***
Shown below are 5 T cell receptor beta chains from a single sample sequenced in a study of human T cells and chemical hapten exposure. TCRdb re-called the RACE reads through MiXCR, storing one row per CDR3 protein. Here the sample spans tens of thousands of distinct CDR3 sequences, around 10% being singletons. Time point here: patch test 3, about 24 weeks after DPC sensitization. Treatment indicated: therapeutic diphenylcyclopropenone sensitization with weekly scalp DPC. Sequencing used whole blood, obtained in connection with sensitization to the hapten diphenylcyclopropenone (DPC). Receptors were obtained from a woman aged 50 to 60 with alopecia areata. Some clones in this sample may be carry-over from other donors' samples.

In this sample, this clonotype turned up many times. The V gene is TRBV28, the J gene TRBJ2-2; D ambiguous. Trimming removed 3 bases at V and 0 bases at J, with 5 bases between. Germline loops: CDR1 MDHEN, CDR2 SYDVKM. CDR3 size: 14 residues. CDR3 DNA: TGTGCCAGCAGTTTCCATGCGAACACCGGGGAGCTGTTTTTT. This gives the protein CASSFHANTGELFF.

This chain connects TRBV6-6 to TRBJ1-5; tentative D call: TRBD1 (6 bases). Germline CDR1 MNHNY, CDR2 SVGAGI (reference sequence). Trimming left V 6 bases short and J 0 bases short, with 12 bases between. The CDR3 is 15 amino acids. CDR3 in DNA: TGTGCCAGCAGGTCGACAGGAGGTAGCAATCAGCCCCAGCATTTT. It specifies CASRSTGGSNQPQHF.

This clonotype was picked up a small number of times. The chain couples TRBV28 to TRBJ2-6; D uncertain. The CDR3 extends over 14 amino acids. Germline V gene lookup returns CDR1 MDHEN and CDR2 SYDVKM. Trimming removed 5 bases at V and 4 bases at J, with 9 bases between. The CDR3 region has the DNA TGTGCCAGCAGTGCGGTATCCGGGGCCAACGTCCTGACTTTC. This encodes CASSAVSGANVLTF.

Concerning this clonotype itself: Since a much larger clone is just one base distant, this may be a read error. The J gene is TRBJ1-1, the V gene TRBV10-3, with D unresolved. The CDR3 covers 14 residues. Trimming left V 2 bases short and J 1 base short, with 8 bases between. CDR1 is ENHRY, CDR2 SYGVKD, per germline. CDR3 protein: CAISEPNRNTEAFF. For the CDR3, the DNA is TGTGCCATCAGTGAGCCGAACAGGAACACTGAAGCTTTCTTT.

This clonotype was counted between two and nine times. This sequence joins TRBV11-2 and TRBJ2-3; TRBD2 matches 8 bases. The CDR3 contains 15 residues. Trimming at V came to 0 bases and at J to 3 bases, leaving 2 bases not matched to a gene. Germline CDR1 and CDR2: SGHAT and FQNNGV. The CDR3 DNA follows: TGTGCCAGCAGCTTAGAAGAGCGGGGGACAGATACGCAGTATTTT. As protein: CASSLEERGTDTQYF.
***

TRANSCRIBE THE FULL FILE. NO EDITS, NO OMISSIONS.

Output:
Shown below are 5 T cell receptor beta chains from a single sample sequenced in a study of human T cells and chemical hapten exposure. TCRdb re-called the RACE reads through MiXCR, storing one row per CDR3 protein. Here the sample spans tens of thousands of distinct CDR3 sequences, around 10% being singletons. Time point here: patch test 3, about 24 weeks after DPC sensitization. Treatment indicated: therapeutic diphenylcyclopropenone sensitization with weekly scalp DPC. Sequencing used whole blood, obtained in connection with sensitization to the hapten diphenylcyclopropenone (DPC). Receptors were obtained from a woman aged 50 to 60 with alopecia areata. Some clones in this sample may be carry-over from other donors' samples.

In this sample, this clonotype turned up many times. The V gene is TRBV28, the J gene TRBJ2-2; D ambiguous. Trimming removed 3 bases at V and 0 bases at J, with 5 bases between. Germline loops: CDR1 MDHEN, CDR2 SYDVKM. CDR3 size: 14 residues. CDR3 DNA: TGTGCCAGCAGTTTCCATGCGAACACCGGGGAGCTGTTTTTT. This gives the protein CASSFHANTGELFF.

This chain connects TRBV6-6 to TRBJ1-5; tentative D call: TRBD1 (6 bases). Germline CDR1 MNHNY, CDR2 SVGAGI (reference sequence). Trimming left V 6 bases short and J 0 bases short, with 12 bases between. The CDR3 is 15 amino acids. CDR3 in DNA: TGTGCCAGCAGGTCGACAGGAGGTAGCAATCAGCCCCAGCATTTT. It specifies CASRSTGGSNQPQHF.

This clonotype was picked up a small number of times. The chain couples TRBV28 to TRBJ2-6; D uncertain. The CDR3 extends over 14 amino acids. Germline V gene lookup returns CDR1 MDHEN and CDR2 SYDVKM. Trimming removed 5 bases at V and 4 bases at J, with 9 bases between. The CDR3 region has the DNA TGTGCCAGCAGTGCGGTATCCGGGGCCAACGTCCTGACTTTC. This encodes CASSAVSGANVLTF.

Concerning this clonotype itself: Since a much larger clone is just one base distant, this may be a read error. The J gene is TRBJ1-1, the V gene TRBV10-3, with D unresolved. The CDR3 covers 14 residues. Trimming left V 2 bases short and J 1 base short, with 8 bases between. CDR1 is ENHRY, CDR2 SYGVKD, per germline. CDR3 protein: CAISEPNRNTEAFF. For the CDR3, the DNA is TGTGCCATCAGTGAGCCGAACAGGAACACTGAAGCTTTCTTT.

This clonotype was counted between two and nine times. This sequence joins TRBV11-2 and TRBJ2-3; TRBD2 matches 8 bases. The CDR3 contains 15 residues. Trimming at V came to 0 bases and at J to 3 bases, leaving 2 bases not matched to a gene. Germline CDR1 and CDR2: SGHAT and FQNNGV. The CDR3 DNA follows: TGTGCCAGCAGCTTAGAAGAGCGGGGGACAGATACGCAGTATTTT. As protein: CASSLEERGTDTQYF.